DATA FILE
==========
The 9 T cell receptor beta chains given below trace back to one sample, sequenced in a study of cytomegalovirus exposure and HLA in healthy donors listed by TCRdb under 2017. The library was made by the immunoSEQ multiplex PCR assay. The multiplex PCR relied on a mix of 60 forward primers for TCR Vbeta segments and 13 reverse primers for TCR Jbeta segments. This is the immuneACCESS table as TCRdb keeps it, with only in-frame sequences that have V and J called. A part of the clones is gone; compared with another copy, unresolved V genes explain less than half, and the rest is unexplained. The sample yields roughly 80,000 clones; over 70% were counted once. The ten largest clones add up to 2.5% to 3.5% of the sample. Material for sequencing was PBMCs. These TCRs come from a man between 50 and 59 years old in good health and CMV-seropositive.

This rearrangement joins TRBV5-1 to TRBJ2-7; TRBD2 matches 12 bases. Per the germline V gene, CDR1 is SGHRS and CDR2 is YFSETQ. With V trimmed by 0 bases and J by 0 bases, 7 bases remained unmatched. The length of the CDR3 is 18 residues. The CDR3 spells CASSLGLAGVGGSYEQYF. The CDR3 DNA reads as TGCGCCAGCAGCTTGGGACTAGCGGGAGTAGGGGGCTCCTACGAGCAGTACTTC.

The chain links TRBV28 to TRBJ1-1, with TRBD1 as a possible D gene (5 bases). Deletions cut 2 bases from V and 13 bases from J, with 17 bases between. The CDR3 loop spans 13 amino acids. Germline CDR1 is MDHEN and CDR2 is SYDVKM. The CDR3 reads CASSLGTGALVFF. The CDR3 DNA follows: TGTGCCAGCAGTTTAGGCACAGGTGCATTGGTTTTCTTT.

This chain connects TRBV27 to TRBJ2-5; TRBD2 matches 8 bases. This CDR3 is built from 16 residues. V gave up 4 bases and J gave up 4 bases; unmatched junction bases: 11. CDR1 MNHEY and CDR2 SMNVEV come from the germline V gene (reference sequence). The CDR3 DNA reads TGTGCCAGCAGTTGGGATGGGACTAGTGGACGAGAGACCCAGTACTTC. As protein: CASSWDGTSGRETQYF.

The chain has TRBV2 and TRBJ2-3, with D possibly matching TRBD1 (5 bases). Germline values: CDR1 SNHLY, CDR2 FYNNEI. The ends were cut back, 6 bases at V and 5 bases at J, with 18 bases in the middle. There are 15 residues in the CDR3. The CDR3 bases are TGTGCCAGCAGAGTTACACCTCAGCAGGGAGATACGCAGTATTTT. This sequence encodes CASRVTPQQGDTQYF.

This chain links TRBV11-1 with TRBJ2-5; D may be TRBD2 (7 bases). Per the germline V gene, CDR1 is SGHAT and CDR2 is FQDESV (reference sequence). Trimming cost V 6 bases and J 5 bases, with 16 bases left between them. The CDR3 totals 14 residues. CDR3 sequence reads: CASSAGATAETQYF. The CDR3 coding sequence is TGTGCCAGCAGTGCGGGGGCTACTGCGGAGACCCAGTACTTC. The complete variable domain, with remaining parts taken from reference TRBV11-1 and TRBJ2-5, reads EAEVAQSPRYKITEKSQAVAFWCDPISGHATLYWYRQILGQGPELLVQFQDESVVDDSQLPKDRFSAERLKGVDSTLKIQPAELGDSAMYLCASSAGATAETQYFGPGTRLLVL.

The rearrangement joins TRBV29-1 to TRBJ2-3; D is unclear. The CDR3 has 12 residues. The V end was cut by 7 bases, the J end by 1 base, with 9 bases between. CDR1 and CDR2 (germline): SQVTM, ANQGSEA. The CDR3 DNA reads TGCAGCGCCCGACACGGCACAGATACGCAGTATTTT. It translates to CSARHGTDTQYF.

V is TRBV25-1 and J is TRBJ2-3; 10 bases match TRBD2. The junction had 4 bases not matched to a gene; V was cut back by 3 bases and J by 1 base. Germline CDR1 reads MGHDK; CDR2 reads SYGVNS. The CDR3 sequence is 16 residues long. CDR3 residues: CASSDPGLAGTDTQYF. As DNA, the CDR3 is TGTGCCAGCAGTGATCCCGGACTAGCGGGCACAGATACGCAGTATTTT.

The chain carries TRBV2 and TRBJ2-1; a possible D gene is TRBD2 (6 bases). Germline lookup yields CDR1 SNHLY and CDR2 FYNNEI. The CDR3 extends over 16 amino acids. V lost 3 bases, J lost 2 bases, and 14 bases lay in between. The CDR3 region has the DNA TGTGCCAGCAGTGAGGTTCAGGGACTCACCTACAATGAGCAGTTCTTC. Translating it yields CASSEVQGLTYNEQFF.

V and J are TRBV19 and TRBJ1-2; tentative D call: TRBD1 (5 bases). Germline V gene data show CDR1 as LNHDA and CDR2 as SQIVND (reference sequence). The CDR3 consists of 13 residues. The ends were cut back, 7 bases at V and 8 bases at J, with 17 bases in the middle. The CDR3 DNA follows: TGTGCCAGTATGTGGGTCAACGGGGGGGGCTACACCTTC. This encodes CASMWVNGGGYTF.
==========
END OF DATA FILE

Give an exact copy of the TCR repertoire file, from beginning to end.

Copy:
The 9 T cell receptor beta chains given below trace back to one sample, sequenced in a study of cytomegalovirus exposure and HLA in healthy donors listed by TCRdb under 2017. The library was made by the immunoSEQ multiplex PCR assay. The multiplex PCR relied on a mix of 60 forward primers for TCR Vbeta segments and 13 reverse primers for TCR Jbeta segments. This is the immuneACCESS table as TCRdb keeps it, with only in-frame sequences that have V and J called. A part of the clones is gone; compared with another copy, unresolved V genes explain less than half, and the rest is unexplained. The sample yields roughly 80,000 clones; over 70% were counted once. The ten largest clones add up to 2.5% to 3.5% of the sample. Material for sequencing was PBMCs. These TCRs come from a man between 50 and 59 years old in good health and CMV-seropositive.

This rearrangement joins TRBV5-1 to TRBJ2-7; TRBD2 matches 12 bases. Per the germline V gene, CDR1 is SGHRS and CDR2 is YFSETQ. With V trimmed by 0 bases and J by 0 bases, 7 bases remained unmatched. The length of the CDR3 is 18 residues. The CDR3 spells CASSLGLAGVGGSYEQYF. The CDR3 DNA reads as TGCGCCAGCAGCTTGGGACTAGCGGGAGTAGGGGGCTCCTACGAGCAGTACTTC.

The chain links TRBV28 to TRBJ1-1, with TRBD1 as a possible D gene (5 bases). Deletions cut 2 bases from V and 13 bases from J, with 17 bases between. The CDR3 loop spans 13 amino acids. Germline CDR1 is MDHEN and CDR2 is SYDVKM. The CDR3 reads CASSLGTGALVFF. The CDR3 DNA follows: TGTGCCAGCAGTTTAGGCACAGGTGCATTGGTTTTCTTT.

This chain connects TRBV27 to TRBJ2-5; TRBD2 matches 8 bases. This CDR3 is built from 16 residues. V gave up 4 bases and J gave up 4 bases; unmatched junction bases: 11. CDR1 MNHEY and CDR2 SMNVEV come from the germline V gene (reference sequence). The CDR3 DNA reads TGTGCCAGCAGTTGGGATGGGACTAGTGGACGAGAGACCCAGTACTTC. As protein: CASSWDGTSGRETQYF.

The chain has TRBV2 and TRBJ2-3, with D possibly matching TRBD1 (5 bases). Germline values: CDR1 SNHLY, CDR2 FYNNEI. The ends were cut back, 6 bases at V and 5 bases at J, with 18 bases in the middle. There are 15 residues in the CDR3. The CDR3 bases are TGTGCCAGCAGAGTTACACCTCAGCAGGGAGATACGCAGTATTTT. This sequence encodes CASRVTPQQGDTQYF.

This chain links TRBV11-1 with TRBJ2-5; D may be TRBD2 (7 bases). Per the germline V gene, CDR1 is SGHAT and CDR2 is FQDESV (reference sequence). Trimming cost V 6 bases and J 5 bases, with 16 bases left between them. The CDR3 totals 14 residues. CDR3 sequence reads: CASSAGATAETQYF. The CDR3 coding sequence is TGTGCCAGCAGTGCGGGGGCTACTGCGGAGACCCAGTACTTC. The complete variable domain, with remaining parts taken from reference TRBV11-1 and TRBJ2-5, reads EAEVAQSPRYKITEKSQAVAFWCDPISGHATLYWYRQILGQGPELLVQFQDESVVDDSQLPKDRFSAERLKGVDSTLKIQPAELGDSAMYLCASSAGATAETQYFGPGTRLLVL.

The rearrangement joins TRBV29-1 to TRBJ2-3; D is unclear. The CDR3 has 12 residues. The V end was cut by 7 bases, the J end by 1 base, with 9 bases between. CDR1 and CDR2 (germline): SQVTM, ANQGSEA. The CDR3 DNA reads TGCAGCGCCCGACACGGCACAGATACGCAGTATTTT. It translates to CSARHGTDTQYF.

V is TRBV25-1 and J is TRBJ2-3; 10 bases match TRBD2. The junction had 4 bases not matched to a gene; V was cut back by 3 bases and J by 1 base. Germline CDR1 reads MGHDK; CDR2 reads SYGVNS. The CDR3 sequence is 16 residues long. CDR3 residues: CASSDPGLAGTDTQYF. As DNA, the CDR3 is TGTGCCAGCAGTGATCCCGGACTAGCGGGCACAGATACGCAGTATTTT.

The chain carries TRBV2 and TRBJ2-1; a possible D gene is TRBD2 (6 bases). Germline lookup yields CDR1 SNHLY and CDR2 FYNNEI. The CDR3 extends over 16 amino acids. V lost 3 bases, J lost 2 bases, and 14 bases lay in between. The CDR3 region has the DNA TGTGCCAGCAGTGAGGTTCAGGGACTCACCTACAATGAGCAGTTCTTC. Translating it yields CASSEVQGLTYNEQFF.

V and J are TRBV19 and TRBJ1-2; tentative D call: TRBD1 (5 bases). Germline V gene data show CDR1 as LNHDA and CDR2 as SQIVND (reference sequence). The CDR3 consists of 13 residues. The ends were cut back, 7 bases at V and 8 bases at J, with 17 bases in the middle. The CDR3 DNA follows: TGTGCCAGTATGTGGGTCAACGGGGGGGGCTACACCTTC. This encodes CASMWVNGGGYTF.